Indirect calorimetry and the respiratory quotient

Energy expenditure can be determined from the rate of consumption of oxygen. This is known as indirect calorimetry, as there is no direct measurement of the heat produced. As shown in Table 5.1, there is an output or expenditure of 20 kJ per litre of oxygen consumed, regardless of whether the fuel being metabolized is carbohydrate, fat or protein. Measurement of oxygen consumption is quite simple using a spirometer. Such instruments are portable, so people can carry on more or less normal activities for several hours at a time, while their energy expenditure is being estimated.

Measurement of oxygen consumption and carbon dioxide production at the same time, again a simple procedure using a spirometer, provides information on the mixture of metabolic fuels being metabolized. In the metabolism of starch, the same amount of carbon dioxide is produced as oxygen is consumed, i.e. the ratio of carbon dioxide produced to oxygen consumed (the respiratory quotient) = 1.0. This is because the overall reaction is CH O, + 6O, ^ 6CO + 6HO.

Proportionally more oxygen is required for the oxidation of fat. The major process involved is the oxidation of —CH2— units: —CH2 + P/2 O2 ^ CO2 + H2O. Allowing for the fact that in triacylglycerols there are also the glycerol and three carboxyl groups to be considered, overall for the oxidation of fat the respiratory quotient = 0.7.

The metabolism of proteins gives a ratio of carbon dioxide produced to oxygen consumed that is intermediate between that of carbohydrate and fat — this is because proteins contain relatively more oxygen per carbon than do fats, although less than carbohydrates. For protein metabolism the respiratory quotient = 0.8. The amount of protein being oxidized can be determined quite separately, by measurement of the excretion of urea, the end-product of amino acid metabolism (section 9.3.1.4).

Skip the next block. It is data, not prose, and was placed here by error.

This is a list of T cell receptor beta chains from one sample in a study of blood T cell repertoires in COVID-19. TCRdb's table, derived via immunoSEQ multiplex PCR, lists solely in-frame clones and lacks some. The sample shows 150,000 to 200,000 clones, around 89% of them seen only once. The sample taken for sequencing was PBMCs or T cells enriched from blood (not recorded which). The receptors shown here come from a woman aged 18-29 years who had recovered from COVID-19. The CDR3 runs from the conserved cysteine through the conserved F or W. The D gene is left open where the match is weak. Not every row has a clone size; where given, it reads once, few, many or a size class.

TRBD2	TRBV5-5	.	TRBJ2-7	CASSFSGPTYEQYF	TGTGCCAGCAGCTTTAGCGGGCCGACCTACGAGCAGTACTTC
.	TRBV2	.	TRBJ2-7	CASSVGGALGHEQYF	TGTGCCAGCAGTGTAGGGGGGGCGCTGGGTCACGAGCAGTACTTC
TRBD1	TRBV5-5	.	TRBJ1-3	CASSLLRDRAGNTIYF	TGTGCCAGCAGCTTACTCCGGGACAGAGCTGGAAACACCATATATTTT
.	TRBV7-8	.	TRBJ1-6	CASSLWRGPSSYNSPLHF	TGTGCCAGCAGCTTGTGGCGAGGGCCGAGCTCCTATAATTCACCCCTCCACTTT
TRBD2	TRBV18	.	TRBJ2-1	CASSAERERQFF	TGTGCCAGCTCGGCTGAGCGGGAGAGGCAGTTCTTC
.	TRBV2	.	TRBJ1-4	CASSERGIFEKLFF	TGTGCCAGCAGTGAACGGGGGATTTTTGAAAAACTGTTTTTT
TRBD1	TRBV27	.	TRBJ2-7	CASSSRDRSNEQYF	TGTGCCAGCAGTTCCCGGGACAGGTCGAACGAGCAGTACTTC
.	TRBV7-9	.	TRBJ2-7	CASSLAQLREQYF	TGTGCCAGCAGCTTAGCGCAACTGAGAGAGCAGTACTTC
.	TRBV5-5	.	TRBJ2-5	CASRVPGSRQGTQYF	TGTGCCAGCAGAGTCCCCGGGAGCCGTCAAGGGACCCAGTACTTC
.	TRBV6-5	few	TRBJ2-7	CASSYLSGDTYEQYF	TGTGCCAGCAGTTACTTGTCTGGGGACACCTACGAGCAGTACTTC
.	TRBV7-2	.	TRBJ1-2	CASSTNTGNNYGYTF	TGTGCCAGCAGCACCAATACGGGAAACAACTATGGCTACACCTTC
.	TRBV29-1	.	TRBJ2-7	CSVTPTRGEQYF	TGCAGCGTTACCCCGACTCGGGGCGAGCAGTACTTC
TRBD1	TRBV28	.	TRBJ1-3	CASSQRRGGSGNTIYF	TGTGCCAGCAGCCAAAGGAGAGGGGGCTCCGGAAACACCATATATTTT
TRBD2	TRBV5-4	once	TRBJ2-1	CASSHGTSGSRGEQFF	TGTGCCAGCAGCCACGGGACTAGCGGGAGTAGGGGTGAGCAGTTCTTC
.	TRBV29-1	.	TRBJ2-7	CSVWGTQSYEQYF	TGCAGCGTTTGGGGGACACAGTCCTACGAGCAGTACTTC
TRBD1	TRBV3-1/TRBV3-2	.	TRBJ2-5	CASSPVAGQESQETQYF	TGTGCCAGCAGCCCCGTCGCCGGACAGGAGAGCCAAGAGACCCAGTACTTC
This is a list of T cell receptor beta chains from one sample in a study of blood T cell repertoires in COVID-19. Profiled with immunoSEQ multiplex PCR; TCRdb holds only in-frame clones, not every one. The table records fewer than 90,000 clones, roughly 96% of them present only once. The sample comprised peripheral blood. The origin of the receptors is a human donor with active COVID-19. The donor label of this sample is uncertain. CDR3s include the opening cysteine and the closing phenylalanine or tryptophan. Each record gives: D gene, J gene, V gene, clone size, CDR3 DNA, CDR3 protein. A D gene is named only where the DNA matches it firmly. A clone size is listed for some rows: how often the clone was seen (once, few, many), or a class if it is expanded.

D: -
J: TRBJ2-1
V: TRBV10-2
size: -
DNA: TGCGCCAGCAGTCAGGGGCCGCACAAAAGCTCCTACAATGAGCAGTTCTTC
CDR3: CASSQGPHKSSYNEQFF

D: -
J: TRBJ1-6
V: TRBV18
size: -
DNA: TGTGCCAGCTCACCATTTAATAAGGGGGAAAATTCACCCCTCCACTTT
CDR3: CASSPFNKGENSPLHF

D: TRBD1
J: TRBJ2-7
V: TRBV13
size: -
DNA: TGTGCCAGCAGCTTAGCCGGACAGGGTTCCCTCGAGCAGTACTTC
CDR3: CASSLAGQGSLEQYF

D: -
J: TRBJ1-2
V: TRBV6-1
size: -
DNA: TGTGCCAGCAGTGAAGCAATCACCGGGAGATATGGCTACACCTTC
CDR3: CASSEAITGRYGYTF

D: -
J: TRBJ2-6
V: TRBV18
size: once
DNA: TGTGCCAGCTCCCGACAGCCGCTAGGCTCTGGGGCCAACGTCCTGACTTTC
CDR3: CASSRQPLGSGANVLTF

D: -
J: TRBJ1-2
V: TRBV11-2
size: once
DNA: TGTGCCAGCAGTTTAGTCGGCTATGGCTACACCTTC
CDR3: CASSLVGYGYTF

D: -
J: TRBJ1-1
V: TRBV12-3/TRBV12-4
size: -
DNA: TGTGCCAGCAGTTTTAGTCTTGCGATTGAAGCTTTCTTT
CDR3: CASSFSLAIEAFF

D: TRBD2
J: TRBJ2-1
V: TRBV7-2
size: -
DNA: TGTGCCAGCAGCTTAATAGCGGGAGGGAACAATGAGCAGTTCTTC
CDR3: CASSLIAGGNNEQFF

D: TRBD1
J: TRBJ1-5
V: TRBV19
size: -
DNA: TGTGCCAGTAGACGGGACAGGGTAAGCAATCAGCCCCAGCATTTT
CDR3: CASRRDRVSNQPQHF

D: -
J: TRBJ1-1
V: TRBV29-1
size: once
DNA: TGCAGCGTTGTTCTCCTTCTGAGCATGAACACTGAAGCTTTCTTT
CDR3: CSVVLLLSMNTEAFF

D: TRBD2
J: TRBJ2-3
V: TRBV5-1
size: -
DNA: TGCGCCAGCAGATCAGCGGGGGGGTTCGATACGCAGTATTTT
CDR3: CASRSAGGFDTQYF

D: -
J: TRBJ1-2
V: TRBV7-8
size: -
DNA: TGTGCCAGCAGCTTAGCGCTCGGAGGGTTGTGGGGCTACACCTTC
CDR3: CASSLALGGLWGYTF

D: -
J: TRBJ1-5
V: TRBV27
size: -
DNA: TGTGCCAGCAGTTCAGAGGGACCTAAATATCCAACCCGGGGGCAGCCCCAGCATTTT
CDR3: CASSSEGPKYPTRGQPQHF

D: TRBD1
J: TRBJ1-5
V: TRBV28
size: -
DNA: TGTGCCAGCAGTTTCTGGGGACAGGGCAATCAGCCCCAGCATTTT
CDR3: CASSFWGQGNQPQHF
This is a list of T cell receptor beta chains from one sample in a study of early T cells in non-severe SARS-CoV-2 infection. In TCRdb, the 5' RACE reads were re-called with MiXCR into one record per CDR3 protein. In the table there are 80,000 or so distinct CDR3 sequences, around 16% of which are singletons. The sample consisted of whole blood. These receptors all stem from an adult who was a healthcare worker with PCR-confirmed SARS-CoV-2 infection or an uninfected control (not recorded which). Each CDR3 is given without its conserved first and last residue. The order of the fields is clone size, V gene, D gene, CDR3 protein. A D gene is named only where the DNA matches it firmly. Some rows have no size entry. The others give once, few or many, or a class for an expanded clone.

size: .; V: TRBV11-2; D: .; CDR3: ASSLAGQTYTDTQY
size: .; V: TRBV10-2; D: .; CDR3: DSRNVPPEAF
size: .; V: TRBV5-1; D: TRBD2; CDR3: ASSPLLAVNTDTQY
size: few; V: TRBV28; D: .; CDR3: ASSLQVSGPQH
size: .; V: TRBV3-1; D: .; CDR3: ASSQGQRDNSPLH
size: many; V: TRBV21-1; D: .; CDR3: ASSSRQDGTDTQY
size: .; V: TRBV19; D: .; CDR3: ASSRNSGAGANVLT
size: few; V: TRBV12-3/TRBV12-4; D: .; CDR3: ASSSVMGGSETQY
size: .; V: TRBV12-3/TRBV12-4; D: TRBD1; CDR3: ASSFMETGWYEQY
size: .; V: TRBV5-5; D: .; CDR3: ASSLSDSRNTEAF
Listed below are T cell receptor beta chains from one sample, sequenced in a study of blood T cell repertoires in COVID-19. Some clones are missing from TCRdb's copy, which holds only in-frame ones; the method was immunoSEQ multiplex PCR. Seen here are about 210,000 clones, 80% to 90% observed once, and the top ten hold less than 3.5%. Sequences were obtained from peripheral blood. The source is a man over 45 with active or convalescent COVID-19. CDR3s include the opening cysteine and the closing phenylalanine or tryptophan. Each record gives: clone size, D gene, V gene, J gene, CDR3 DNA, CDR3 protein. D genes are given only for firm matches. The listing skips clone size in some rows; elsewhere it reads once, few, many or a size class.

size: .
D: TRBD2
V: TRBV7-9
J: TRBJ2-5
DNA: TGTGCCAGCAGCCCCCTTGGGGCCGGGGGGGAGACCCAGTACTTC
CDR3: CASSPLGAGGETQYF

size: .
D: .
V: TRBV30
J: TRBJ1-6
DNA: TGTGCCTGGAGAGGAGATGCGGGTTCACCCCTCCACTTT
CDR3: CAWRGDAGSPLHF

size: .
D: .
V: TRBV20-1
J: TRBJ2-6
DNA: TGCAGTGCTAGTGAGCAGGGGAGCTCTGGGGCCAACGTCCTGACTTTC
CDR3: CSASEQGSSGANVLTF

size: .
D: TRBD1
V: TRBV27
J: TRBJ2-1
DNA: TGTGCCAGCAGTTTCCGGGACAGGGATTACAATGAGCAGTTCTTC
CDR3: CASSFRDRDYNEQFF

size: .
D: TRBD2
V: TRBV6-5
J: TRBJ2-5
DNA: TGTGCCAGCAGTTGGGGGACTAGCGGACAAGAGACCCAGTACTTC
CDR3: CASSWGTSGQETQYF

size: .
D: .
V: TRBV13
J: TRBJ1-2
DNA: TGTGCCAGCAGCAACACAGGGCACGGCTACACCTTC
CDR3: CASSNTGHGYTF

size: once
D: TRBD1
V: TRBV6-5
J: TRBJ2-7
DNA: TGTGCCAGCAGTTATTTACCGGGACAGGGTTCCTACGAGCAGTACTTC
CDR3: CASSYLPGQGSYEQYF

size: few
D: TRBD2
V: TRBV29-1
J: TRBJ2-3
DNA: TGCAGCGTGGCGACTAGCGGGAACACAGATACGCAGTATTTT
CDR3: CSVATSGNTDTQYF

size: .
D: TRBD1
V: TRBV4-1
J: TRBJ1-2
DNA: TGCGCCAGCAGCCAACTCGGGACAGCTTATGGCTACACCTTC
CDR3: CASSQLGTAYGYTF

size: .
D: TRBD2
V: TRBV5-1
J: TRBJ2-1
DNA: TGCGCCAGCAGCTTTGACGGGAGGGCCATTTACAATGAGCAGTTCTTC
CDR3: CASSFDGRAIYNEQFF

Measurement of the respiratory quotient and urinary excretion of urea thus permits calculation of the relative amounts of fat, carbohydrate and protein being metabolized. In the fasting state (section 5.3.2), when a relatively large amount of fat is being used as a fuel, the respiratory quotient is around 0.8—0.85; after a meal, when there is more carbohydrate available to be metabolized (section 5.3.1), the respiratory quotient

Table 5.1 Oxygen consumption and carbon dioxide production in oxidation of metabolic fuels

Carbon

Energy/

Energy

Oxygen

dioxide

Respiratory

oxygen

yield

consumed

produced

quotient

consumption

(kJ/g)

(L/g)

(L/g)

(CO2/O2)

(kJ/L oxygen)

Carbohydrate

16

0.829

0.829

1.0

Protein

17

0.966

0.782

0.809

~ 20

Fat

37

2.016

1.427

0.707

rises to about 0.9—1.0. If there is a significant amount of lipid being synthesized from carbohydrate (section 5.6.1) then the respiratory quotient may rise above 1.0.

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